Singer Peter Hollens knows we often tune out the experts, a truism even in times of crisis.
What’s impossible to ignore? Catchy pop songs that get into your head, set up camp and refuse to leave. The YouTube superstar leveraged that simple truth for a parody video that generated more than 500,000 views in less than a week.
“The Epic Hand Washing Parody” does more than showcase Hollens’ impressive range. It’s a medically sound guide to keep his fans, and their families, safer.
“I was literally doing, verbatim, CDC [hand-washing] guidelines, even if it’s done in jest,” he says.
And while a galaxy of superstars got crushed on social media for warbling “Imagine,” Hollens says the reaction to his video didn’t sap his spirit.
“It’s been really, really, really positive,” says Hollens, who has performed with Brian Wilson, Jason Mraz, Hunter Hayes and Gladys Knight over the years. Teachers, principals and parents thanked him for giving kids “something to watch and fixate on that’s positive.”
Plus, each song snippet runs 20 seconds, the exact time experts recommend we wash our hands to stay germ free.
Take simple daily precautions to help prevent the spread of respiratory illnesses like #COVID19. Learn how to protect yourself from coronavirus (COVID-19): https://t.co/uArGZTrH5L. pic.twitter.com/biZTxtUKyK
— CDC (@CDCgov) March 29, 2020
Hollens, a founding member of the YouTube creator advisory board, started the hand-washing project with a Google Doc featuring 50 songs to parody. He eventually whittled down the list, pushing aside pop gems like PSY’s “Gangnam Style” in the process.
Taylor Swift’s “Shake It Off,” of course, made the cut.
The process proved cathartic for the YouTube sensation.
“I was so anxious myself. I wanted to do something to make a difference, that could actually help everyone,” he says of why he made the video … even if he feared an “Imagine”-sized blowback.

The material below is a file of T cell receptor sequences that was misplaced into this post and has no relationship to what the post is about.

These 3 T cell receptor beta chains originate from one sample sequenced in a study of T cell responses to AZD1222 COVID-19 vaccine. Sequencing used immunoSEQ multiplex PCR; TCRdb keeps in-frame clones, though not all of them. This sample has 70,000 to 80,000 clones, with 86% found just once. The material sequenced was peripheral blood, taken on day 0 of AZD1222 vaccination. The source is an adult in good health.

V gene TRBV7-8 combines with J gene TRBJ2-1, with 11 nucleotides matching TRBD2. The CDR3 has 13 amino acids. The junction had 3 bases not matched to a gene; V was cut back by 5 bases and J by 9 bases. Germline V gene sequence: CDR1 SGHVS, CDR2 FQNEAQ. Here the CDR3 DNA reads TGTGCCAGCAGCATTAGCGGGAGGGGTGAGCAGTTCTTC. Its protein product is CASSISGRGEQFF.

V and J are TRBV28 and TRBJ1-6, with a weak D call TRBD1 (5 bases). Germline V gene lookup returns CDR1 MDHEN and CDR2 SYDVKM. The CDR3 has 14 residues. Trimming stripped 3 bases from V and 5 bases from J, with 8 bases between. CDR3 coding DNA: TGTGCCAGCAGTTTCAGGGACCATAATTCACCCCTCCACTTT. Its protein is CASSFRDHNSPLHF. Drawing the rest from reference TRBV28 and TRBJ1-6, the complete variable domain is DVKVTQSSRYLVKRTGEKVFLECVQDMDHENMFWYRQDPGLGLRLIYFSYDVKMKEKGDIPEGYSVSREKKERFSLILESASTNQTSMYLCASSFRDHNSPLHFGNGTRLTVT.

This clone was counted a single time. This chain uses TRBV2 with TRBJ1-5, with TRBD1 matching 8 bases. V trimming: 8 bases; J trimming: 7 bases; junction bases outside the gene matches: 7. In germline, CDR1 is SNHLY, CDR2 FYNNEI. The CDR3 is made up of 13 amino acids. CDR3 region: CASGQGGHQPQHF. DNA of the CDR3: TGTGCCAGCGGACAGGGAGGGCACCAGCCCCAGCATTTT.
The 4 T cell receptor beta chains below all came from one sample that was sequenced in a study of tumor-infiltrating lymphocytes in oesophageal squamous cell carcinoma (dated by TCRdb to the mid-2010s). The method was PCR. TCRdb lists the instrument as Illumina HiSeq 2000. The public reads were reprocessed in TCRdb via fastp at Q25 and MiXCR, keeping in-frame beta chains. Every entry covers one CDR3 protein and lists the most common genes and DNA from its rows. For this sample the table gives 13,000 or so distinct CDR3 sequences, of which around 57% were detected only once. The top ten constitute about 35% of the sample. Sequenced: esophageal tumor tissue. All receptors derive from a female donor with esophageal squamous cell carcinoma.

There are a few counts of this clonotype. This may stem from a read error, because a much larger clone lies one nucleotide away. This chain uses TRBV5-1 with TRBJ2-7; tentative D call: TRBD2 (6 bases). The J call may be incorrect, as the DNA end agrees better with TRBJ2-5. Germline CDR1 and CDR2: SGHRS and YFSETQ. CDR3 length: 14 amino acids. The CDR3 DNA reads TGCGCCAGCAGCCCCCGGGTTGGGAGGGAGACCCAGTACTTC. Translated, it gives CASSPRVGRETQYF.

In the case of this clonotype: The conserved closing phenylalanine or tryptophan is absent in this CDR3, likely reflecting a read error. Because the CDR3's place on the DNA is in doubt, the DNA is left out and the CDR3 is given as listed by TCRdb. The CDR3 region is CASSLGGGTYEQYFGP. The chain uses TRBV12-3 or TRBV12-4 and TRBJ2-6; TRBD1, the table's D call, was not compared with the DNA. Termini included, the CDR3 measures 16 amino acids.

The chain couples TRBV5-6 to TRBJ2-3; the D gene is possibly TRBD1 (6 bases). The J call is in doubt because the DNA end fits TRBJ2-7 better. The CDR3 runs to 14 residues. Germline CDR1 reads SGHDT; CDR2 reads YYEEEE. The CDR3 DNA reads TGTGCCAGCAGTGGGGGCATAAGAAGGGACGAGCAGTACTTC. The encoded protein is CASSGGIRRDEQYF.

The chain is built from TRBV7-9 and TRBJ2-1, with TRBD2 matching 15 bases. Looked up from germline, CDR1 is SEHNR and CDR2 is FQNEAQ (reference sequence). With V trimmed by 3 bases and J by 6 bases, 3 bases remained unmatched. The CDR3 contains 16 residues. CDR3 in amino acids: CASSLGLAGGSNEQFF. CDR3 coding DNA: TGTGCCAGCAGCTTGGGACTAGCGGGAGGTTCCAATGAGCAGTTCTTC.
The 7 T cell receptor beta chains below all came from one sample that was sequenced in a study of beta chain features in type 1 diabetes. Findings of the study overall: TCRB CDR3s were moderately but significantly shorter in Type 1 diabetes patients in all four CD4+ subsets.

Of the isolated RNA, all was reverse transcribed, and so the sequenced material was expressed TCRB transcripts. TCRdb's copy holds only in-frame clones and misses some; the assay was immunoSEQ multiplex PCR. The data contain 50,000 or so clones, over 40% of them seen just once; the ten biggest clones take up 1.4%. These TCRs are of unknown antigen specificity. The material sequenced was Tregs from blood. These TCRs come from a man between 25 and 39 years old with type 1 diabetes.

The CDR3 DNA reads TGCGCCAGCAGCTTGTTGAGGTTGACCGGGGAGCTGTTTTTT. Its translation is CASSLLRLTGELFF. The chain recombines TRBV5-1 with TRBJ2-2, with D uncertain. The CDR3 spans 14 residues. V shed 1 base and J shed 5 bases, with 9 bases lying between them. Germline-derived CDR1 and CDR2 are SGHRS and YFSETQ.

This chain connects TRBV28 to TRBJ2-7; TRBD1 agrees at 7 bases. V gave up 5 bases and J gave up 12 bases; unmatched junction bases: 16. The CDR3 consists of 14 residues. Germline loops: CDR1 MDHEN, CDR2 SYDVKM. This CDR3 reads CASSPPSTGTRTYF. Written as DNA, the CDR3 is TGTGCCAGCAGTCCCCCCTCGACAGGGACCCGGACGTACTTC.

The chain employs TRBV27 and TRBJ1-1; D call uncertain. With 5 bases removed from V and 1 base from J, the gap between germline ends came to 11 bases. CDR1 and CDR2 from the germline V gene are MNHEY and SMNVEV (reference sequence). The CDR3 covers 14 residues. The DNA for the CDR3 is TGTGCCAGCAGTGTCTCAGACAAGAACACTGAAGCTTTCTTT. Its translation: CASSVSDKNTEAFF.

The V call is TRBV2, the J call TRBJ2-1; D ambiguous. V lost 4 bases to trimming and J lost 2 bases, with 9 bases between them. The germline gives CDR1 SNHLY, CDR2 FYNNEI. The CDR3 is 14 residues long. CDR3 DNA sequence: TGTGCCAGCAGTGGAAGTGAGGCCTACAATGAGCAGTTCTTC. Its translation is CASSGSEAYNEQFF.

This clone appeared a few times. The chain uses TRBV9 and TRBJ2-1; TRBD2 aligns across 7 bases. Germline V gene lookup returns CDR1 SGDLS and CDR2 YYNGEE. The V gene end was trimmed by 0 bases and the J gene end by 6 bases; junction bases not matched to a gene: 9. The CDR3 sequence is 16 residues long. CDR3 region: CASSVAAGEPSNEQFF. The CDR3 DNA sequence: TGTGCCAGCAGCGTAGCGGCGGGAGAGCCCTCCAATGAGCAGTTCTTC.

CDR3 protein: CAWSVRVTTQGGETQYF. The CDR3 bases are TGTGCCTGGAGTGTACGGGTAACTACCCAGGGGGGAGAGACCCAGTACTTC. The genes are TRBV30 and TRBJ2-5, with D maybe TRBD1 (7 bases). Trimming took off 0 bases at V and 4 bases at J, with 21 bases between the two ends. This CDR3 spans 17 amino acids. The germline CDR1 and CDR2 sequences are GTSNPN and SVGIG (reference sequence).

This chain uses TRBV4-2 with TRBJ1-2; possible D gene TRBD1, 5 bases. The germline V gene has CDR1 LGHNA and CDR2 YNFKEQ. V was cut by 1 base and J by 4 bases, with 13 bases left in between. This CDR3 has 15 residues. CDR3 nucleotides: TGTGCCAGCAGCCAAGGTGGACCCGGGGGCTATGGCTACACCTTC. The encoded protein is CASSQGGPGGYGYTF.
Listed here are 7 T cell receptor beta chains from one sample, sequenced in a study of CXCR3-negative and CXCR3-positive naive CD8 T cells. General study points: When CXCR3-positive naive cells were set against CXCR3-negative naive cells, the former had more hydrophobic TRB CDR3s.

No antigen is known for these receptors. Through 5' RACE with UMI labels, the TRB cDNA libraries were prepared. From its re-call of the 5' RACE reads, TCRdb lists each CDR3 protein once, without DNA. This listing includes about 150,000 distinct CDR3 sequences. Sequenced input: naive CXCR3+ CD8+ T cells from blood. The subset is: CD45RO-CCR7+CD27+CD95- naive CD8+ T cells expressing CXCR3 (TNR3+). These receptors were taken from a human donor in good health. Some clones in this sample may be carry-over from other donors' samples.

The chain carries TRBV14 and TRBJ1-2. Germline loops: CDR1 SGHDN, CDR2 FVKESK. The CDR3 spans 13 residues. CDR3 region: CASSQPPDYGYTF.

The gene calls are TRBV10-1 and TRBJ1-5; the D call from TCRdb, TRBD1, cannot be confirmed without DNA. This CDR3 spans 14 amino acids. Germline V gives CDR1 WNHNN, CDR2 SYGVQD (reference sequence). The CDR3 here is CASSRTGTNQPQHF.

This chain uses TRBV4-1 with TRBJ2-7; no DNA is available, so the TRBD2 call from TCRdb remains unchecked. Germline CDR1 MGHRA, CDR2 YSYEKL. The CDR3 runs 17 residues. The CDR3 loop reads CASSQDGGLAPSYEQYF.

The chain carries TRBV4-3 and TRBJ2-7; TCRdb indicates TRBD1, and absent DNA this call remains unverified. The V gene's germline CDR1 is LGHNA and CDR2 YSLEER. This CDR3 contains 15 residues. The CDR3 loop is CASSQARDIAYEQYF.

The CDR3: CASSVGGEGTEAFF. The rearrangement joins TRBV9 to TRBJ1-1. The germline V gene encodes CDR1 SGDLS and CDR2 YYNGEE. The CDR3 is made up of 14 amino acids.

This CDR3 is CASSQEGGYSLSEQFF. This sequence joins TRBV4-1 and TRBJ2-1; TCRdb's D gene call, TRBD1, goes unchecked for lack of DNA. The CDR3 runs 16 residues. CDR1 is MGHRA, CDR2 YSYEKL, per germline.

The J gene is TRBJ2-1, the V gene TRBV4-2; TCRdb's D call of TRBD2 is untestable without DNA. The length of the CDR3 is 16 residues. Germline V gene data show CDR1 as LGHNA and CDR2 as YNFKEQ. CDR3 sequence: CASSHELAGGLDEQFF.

“I was really, really expecting to get torn up [over this]. People take their humor differently.” He eventually decided it was worth the potential shaming.
“I desperately need levity right now … It’s something I had to do. My team was so passionate about it,” he says
The classically trained vocalist specializes in a cappella music, but that hardly captures his entire skill set.
He’s a social media magnet, earning more than 5 million followers and subscribers across digital platforms. Fans cheer his versatile voice, humorous videos and squeaky clean content for the whole family.
His video team helps him create new music clips every two weeks. They’re currently working remotely, and he expects to have a new pandemic-themed video out soon.
The new clip will tackle social distancing, a term he loathes. The subject is proving trickier to parody given the stakes in play. Expect a few “heavy moments” between the smiles, he promises.
Hollens has a huge digital presence, and he understands what that means in today’s culture.
“It’s my duty as someone given this opportunity … to use this and use it for good,” he says, a mission in line with his Christian faith. “I made it my goal to make positive, uplifting content, something this world is in need of.”
Still, finding his online persona didn’t come easily. He initially tried emulating existing pop stars, adopting the kind of packaging meant to push product.
It didn’t feel right.
He was a self-described “dorky” husband and father, and he eventually let that shine through.
“I was fortunate to be comfortable in my own skin,” he says, adding it helped to establish his singing career in his 30s, not his 20s or teens. It’s a lesson aspiring YouTube creators should follow, he suggests.
“Just be yourself … it’s so important not to portray what you think you need to be or what your peers want,” he says.